Over the next weeks and months we will see hundreds — indeed thousands — of post-mortems, analyses, and critiques of the presidency of Barack Hussein Obama. We will hear of his perceived successes and failures. Some will tell us what went wrong and others will tell us what went right. Many will lament the transition from the 44th President to the 45th. We will hold our breath to hear what happens with health care, the environment, education, trade, immigration, treaties, and many other national and international policies. But I want to focus on one aspect of President Obama I believe set him apart from all of his predecessors … and no it is not his race. It is his cool!

No matter what you thought of President Obama’s policies and legislative agenda you cannot deny he was cool. And why does “being cool” matter? In mainstream culture, “being cool” is associated with, at best a kind of hipness and urbane affect and at worst, with aloofness and coldness. But “cool” throughout Africa and the Diaspora is more than that. In Yoruba, the word is “itutu” and refers to gentleness of character, generosity and grace as well as the ability to defuse fights and disputes. Among the Gola of Liberia, cool is the ability to be mentally calm or detached and to be nonchalant in situations where emotionalism or eagerness would be natural and expected. One of the qualities that black folks most admire in people is coolness. When all hell is breaking loose, we love to be able to say, “But I was cool!” “Losing your cool” is one of the worst things folks can say about you.

All cultures have those values that they prize above all else. As I have traveled internationally I have seen the concept of “saving face” throughout Asia or the depths of “mi familia” throughout Latin America. Cool is not just a sense of style or aesthetics. It signals an important inner strength in the face of incredibly difficult situations and circumstances. When President Obama gave his first State of the Union address and that gutless Congressman yelled out, “You lie,” we saw his coolness on full display.

As President Obama’s administration progressed we regularly saw his coolness. His response at his last State of the Union address when the Republicans applauded because he said he had run his last campaign was brilliant —“I know because I won both of them!” He didn’t lose his temper. He didn’t shout. He was cool. Sociolinguists H. Samy Alim and Geneva Smitherman in their excellent volume, “Articulate while Black” point to President Obama’s facility in moving back and forth across linguistic and stylistic codes.

However, without uttering a word we witnessed the President’s cool. He would fist bump the brothers, do a mic drop at the Washington Correspondents’ dinner, and sit in quiet deference to the “church mothers” (Do you remember the woman who shouted, “Fired up…and ready to go?”). His preferred leisure activity was a game of basketball not golf and he found a way to make it to Ben’s Chili Bowl to get a half-smoke. And, can we talk about that walk? President Obama had a walk that embodied cool. He descended the stairs of Air Force One like a boss. But my favorite image is of him walking is him coming to the presidential podium to tell the nation that Navy Seals had captured and killed Osama Bin Laden. When he turned to leave and walked down that hallway, I could just imagine him saying to himself, “I DID that!”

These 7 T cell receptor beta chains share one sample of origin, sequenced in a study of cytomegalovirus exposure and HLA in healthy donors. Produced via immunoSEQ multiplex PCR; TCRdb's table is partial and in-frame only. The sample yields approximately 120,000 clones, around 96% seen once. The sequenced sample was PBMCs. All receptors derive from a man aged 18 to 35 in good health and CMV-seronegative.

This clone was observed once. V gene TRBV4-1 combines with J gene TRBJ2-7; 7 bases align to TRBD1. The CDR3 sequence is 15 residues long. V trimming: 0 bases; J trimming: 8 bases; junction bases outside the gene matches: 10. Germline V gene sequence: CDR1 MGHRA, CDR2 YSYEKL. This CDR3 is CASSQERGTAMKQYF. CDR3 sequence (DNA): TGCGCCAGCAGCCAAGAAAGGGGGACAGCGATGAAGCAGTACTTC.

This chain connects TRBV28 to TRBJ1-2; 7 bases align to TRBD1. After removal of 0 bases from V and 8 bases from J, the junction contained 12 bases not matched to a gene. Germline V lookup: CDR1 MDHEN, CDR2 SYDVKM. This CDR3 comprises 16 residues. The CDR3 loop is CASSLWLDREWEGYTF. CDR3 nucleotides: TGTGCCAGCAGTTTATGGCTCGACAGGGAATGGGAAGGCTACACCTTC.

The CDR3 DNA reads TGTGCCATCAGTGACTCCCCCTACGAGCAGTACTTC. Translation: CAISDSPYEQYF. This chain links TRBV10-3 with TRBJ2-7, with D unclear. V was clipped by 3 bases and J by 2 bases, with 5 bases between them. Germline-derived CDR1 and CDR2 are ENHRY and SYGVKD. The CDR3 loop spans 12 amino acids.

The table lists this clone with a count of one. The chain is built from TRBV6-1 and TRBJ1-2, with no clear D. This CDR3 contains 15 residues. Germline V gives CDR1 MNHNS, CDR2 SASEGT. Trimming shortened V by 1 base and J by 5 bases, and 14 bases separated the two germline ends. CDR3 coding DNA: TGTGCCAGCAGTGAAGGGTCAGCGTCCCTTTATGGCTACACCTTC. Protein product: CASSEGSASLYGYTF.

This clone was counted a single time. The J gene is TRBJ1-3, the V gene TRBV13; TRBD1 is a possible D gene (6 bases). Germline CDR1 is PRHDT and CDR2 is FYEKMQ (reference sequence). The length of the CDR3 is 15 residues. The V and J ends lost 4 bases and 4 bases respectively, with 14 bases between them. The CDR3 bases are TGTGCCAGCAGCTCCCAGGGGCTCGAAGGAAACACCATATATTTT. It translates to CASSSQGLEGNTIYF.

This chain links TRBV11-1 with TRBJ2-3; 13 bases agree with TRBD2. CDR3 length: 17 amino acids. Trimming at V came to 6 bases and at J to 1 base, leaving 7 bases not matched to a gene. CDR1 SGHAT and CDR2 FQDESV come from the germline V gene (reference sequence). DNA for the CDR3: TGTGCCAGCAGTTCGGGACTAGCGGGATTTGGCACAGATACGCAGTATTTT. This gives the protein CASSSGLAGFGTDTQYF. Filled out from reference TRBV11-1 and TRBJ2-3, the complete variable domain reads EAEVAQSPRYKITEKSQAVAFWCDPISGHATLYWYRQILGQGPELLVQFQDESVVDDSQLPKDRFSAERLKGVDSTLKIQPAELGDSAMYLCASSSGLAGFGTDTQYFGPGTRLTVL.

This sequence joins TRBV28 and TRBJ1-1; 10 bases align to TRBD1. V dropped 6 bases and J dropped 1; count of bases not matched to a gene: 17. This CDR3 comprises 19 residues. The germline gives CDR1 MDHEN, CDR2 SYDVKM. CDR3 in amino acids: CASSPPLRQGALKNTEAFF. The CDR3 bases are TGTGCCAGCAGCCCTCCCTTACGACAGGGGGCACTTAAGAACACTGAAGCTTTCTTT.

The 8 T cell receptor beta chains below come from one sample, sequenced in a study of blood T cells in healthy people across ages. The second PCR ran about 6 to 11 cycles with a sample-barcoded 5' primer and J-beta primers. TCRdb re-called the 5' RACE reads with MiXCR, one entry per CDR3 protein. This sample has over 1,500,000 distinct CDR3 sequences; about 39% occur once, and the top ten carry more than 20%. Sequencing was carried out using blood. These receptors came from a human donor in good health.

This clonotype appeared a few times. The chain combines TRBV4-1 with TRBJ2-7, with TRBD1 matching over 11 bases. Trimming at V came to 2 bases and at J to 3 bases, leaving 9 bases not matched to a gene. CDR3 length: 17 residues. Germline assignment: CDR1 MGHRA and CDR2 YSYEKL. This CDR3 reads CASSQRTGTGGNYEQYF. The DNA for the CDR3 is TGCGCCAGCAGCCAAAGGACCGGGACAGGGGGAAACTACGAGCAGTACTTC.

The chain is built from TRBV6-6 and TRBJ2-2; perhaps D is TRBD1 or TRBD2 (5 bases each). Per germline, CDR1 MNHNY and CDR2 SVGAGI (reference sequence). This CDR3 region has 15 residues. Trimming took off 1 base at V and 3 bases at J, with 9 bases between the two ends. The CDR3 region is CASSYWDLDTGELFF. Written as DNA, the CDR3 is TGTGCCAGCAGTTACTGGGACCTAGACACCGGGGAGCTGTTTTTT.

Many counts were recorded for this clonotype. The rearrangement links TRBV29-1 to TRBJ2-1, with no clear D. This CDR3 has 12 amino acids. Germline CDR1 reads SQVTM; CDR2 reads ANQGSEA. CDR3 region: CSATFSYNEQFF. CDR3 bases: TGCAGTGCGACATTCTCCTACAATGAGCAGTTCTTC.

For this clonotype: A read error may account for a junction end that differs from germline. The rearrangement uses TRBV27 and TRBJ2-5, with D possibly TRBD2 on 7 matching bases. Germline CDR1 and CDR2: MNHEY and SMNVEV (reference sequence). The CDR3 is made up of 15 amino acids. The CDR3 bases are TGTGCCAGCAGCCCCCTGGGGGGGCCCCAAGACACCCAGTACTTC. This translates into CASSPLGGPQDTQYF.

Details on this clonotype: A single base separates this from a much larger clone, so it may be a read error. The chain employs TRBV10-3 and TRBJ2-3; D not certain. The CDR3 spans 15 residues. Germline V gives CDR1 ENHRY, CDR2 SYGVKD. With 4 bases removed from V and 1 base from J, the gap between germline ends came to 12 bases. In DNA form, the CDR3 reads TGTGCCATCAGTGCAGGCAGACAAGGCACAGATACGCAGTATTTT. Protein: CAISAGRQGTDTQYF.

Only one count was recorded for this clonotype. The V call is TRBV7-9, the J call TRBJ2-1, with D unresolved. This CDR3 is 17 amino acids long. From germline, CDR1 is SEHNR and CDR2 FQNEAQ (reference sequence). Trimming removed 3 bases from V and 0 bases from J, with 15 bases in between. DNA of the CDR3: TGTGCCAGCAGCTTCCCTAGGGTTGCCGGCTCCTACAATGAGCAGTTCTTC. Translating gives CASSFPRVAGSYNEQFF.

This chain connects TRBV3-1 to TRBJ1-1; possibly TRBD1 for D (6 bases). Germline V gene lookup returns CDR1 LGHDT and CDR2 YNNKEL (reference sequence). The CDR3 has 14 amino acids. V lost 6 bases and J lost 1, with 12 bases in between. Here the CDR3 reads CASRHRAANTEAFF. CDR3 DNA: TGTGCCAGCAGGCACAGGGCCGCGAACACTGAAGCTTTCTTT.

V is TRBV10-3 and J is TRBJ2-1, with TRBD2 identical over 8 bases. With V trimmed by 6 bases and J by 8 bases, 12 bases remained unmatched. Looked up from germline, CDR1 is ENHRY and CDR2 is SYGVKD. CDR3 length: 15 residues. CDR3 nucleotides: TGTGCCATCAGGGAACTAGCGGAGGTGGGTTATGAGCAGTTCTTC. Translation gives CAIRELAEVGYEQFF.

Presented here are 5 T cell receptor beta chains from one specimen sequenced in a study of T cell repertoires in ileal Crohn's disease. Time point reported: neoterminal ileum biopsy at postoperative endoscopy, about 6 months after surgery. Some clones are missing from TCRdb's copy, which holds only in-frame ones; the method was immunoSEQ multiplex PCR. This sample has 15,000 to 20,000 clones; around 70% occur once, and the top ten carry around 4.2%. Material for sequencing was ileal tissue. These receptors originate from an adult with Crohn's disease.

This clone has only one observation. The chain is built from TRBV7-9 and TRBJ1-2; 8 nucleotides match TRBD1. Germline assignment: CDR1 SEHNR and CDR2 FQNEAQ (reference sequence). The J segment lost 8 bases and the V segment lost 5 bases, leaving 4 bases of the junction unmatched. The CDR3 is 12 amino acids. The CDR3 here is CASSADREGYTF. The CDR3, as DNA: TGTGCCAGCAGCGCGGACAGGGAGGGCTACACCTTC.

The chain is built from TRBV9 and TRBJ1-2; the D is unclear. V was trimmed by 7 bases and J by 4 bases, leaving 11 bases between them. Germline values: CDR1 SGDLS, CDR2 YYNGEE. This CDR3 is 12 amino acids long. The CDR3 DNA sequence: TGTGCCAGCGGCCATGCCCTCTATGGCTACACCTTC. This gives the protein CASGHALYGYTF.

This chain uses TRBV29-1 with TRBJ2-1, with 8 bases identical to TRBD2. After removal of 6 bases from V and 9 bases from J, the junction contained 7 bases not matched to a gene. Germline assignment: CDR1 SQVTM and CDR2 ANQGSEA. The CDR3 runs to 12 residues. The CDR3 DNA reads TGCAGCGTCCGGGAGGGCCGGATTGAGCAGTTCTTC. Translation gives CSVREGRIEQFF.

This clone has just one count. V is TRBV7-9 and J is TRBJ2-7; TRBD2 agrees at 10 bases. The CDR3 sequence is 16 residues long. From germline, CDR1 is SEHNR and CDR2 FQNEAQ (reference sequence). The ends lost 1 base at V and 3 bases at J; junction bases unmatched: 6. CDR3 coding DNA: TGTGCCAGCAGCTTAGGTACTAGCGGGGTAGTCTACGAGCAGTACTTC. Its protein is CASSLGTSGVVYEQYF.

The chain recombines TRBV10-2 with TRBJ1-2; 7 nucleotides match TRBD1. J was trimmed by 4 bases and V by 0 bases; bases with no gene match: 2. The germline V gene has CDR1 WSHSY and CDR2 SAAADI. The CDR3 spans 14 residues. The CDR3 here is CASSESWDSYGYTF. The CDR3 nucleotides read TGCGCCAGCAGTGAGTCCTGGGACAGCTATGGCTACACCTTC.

The power of Barack Obama’s cool is that it was contagious. President Obama made other people cool just by hanging with him. His vice-president, Joe Biden, has been in public life for decades. We have seen him run for president. But once he joined the Obama team we got to see just how cool he could be. Eric Holder was probably everyone’s favorite law geek, but on the Obama team he became the attorney general with swagger. Initially, the media and opposition tried to paint Michelle Obama as an angry black woman but her smartness and savvy made her the coolest First Lady ever. They were a cool couple!

President Obama reunited black and smart to show our children that they could maintain their cool while moving to the head of the class. He was as at home with Itzhak Perlman and Yo Yo Ma as he was with Kendrick LaMar and Jay-Z. He was cool with a White House where black folks could party like it was 1999! He did not apologize for failing to schmooze and glad-hand with stuffy old white Congressmen in favor of going home at night to have dinner with his Bae and his babies!

He was not bothered by stereotypes about black men and basketball. He loved the game and he loved it enough to install a court at the White House. Although the stress of the job probably sped up the progression of his gray hair, he still showed up at his farewell address with a “tight fade” and he shed a tear when he told the world how the love of his life had handled her business as First Lady. I bet Stevie Wonder’s “Knocks Me Off My Feet” was swirling through his head when he wrote those words to salute her: “There’s something ‘bout your love…that makes me weak and knocks me off my feet!” And when he dabbed the tear from his eye, we all said, collectively, ”That brother is just so cool!”

Yes, we’re going to miss Obama’s style, grace, and elegance. We will miss his erudite discourse. We will miss a family that spent 8 years under the closest scrutiny and came away without a single scandal (unless you call Malia and Sasha’s rolling their eyes at a turkey pardoning scandalous). We will miss the killer dresses that Michelle Obama rocked at state dinners and other public events along with her cute casualness while she gardened or exercised. But most of all, I will miss Barack Hussein Obama’s cool. He was cool like that!